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Onkyo TX-NR609  review

A musically-endowed, super-featured value AV receiver

Onkyo TX-NR609
Stunning sound quality on offer here

Our Verdict

You're unlikely to hear many better £500 amps this year


  • Comprehensive features
  • Stunning sound quality


  • No analogue multichannel inputs

TechRadar Verdict

You're unlikely to hear many better £500 amps this year


  • +

    Comprehensive features

  • +

    Stunning sound quality


  • -

    No analogue multichannel inputs


Every year, Onkyo's home cinema hubs top the bestseller lists, appealing to punters looking for an amp that delivers maximum bang for their buck.

And this year, the company clearly intends to retain its position at the top. The 7.2-channel TX-NR609 is the most advanced model in Onkyo's first wave of 2011 receivers, offering full network capability and a couple of exciting world firsts.

Chief among these is its ability to stream music directly from Spotify. With over 10 million songs available in 320k quality, it could put your MP3 player out of a job, although you'll need a Premium account to use it.

Alongside this is a wealth of other connected services, including vTuner internet radio, Napster, and DLNA-certified music streaming from networked devices. All of these are accessed at the touch of a button, using gloriously simple menus.

The Spotify interface is particularly good, displaying cover art and providing access to playlists and features such as 'What's New' and 'Starred'.

It's also the first receiver to feature Marvell Qdeo video processing technology, which can upscale any video source to 3840 x 2160 resolution. This may not have any practical use right now, but it could be handy when sets such as Toshiba's glasses-free TV hit the shops within the next 12 months.


Headline-grabbers aside, when it comes to fundamentals such as audio processing, amplification and performance, the Onkyo TX-NR609 is pretty much untouchable at this price.

Like its predecessor, the brilliant TX-SR608, the NR609 is THX Select2 Plus-certified, decodes any HD audio format and offers 7 x 160W of grunt, with two LFE pre-outs if you want to bulk up bass with a second sub.

There's even a choice of vertical surround processing, with Dolby Pro Logic IIz and Audyssey DSX both vying for your attention. The latter offers greater flexibility, enabling you to use the surround back speakers as front height or front wide channels (although with only seven channels, you will have to give up those surround backs no matter what.)

On the socketry front, you get no less than six HDMI v1.4 inputs (one of which is found on the front) making it ready to receive full HD 3D signals and audio from an ARC-compatible TV.

Other highlights come in the shape of powered Zone 2 output, an analogue RGB input for PCs and a USB port with extensive media playback. The Ethernet connection is currently your only way of getting online, but Onkyo is set to launch a wireless USB adaptor. On the minus side, there are no multichannel analogue inputs.

Build quality is spot-on, and Onkyo has revamped the external design to include a flat fascia with buttons discreetly tucked along the grooves. While classy, the exposed sockets are asking for trouble if you have kids.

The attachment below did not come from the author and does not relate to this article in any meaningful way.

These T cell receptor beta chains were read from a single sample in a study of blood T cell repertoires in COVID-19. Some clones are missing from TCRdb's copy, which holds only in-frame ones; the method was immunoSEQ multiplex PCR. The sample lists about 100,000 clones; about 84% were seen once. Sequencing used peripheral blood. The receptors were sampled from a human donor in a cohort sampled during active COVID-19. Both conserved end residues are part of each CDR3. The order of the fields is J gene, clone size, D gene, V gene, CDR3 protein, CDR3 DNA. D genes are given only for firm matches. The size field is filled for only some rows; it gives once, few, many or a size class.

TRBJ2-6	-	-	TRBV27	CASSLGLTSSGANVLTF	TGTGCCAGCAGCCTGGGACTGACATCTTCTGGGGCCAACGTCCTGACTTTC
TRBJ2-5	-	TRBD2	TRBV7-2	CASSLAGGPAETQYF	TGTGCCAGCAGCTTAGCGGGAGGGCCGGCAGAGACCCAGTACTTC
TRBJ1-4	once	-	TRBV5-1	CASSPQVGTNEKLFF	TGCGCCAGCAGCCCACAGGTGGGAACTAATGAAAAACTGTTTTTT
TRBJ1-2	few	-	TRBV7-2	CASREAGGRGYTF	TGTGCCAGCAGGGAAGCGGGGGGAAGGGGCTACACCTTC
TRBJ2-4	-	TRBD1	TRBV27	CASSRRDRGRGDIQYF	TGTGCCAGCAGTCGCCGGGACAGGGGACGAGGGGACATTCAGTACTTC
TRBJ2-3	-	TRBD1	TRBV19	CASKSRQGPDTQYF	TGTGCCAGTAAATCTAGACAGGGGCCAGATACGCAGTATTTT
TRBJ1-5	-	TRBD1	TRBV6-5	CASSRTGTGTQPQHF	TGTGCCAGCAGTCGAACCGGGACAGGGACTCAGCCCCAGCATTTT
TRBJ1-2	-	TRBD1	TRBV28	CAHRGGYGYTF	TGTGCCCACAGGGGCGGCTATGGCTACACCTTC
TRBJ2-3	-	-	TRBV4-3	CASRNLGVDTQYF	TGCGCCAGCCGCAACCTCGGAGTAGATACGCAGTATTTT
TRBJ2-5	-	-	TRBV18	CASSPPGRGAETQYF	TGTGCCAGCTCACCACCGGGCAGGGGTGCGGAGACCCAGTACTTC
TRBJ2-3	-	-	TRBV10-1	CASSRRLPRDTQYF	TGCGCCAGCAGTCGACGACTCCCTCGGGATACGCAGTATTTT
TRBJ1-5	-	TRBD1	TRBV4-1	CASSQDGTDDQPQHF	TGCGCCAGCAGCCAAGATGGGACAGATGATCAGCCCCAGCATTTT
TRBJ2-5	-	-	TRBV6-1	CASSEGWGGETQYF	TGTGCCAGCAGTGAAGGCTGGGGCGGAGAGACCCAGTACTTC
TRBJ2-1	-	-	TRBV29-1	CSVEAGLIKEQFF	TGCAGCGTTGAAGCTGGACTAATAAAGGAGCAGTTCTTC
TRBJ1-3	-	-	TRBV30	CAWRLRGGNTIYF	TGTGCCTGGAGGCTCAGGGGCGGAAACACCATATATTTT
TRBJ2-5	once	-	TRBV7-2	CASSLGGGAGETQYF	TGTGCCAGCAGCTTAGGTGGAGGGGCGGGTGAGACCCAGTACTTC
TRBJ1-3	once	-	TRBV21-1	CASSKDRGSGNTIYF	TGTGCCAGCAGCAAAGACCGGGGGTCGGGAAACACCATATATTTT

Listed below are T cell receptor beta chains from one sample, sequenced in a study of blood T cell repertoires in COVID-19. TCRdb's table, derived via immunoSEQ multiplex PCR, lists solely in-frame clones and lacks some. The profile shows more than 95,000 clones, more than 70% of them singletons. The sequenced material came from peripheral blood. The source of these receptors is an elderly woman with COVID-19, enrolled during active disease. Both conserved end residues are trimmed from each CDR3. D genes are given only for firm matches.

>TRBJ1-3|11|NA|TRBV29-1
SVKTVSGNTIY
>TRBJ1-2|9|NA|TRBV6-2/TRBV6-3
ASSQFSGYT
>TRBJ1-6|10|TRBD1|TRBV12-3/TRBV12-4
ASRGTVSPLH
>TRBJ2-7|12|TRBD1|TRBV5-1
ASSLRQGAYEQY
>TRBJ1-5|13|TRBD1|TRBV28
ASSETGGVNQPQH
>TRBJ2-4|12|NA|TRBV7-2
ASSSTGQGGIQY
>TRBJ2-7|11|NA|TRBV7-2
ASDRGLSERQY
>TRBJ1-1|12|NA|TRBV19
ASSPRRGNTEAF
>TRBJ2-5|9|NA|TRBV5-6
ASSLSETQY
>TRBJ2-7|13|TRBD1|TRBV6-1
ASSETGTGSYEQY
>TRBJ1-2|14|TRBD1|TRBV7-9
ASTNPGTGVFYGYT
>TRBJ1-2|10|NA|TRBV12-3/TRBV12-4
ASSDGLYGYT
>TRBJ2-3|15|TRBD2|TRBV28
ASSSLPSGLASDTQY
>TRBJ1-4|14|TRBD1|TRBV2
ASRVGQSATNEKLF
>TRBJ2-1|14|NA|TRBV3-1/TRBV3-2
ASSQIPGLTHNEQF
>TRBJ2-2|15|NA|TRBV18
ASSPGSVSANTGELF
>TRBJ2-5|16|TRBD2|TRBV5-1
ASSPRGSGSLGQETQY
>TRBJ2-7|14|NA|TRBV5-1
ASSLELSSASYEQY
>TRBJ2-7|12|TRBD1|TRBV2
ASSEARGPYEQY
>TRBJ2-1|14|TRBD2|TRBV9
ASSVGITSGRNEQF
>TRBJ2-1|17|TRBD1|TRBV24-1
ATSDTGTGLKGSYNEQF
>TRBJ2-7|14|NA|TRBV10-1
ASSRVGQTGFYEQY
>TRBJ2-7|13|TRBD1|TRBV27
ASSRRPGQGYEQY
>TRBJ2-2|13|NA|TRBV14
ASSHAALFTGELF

On test

Power consumption: Watts

Idling: 45 Watts - Reasonable power consumption for an AVR of this complexity

Powered: 150 Watts - With movie footage, real world use averages 150W with five channels driven

Power ratings: Watts (8Ω, 0.5% THD)

2-channel 8Ω: 100 Watts - Delivers a solid stereo measurement, although below Onkyo's own specification

5-channel 8Ω: 90 Watts - This multichannel figure is very good considering the receiver's market position

Untainted: Watts

Fidelity firewall: 75 Watts - A measure of power achieved before distortion becomes unacceptable (0.03%THD).The Onkyo is up to spec but not as 'clean' as some rivals

Signal/noise: dB
S/N tests: 85dB at 20Hz, 1kHzand 20kHz - Good, but not excellent across all frequencies. High listening levels are afflicted with a noticeable hiss


The Audyssey 2EQ auto setup works its magic with the supplied mic and test tones, or you can take the DIY option by delving into the onscreen set-up menu, which uses the same logical layout as last year's models but with swanky new fonts and graphics.

Its performance is magnificent, handling Blu-ray soundtracks with consummate control, roof-raising power and the same deftness of touch as its predecessor.

During the sedate opening scenes of Inception, it gently caresses the lapping waves, teasing out the background ambience. And the expository dialogue is articulated with admirable clarity and body.

But as the dream starts to fall apart, the Onkyo handles the epic-scale action with thunderous power, swift, decisive steering and terrific effects placement.

Debris crashes to the floor with a chandelier-shaking thump, while the wave of water cascading into the room mixes frightening low-frequency presence with clean top-end detail.

It's a top-drawer movie performer, and although you'll get even greater power and subtlety from more expensive models, we doubt you'll hear many better £500 amps this year. The TX-NR609 is a force to be reckoned with.

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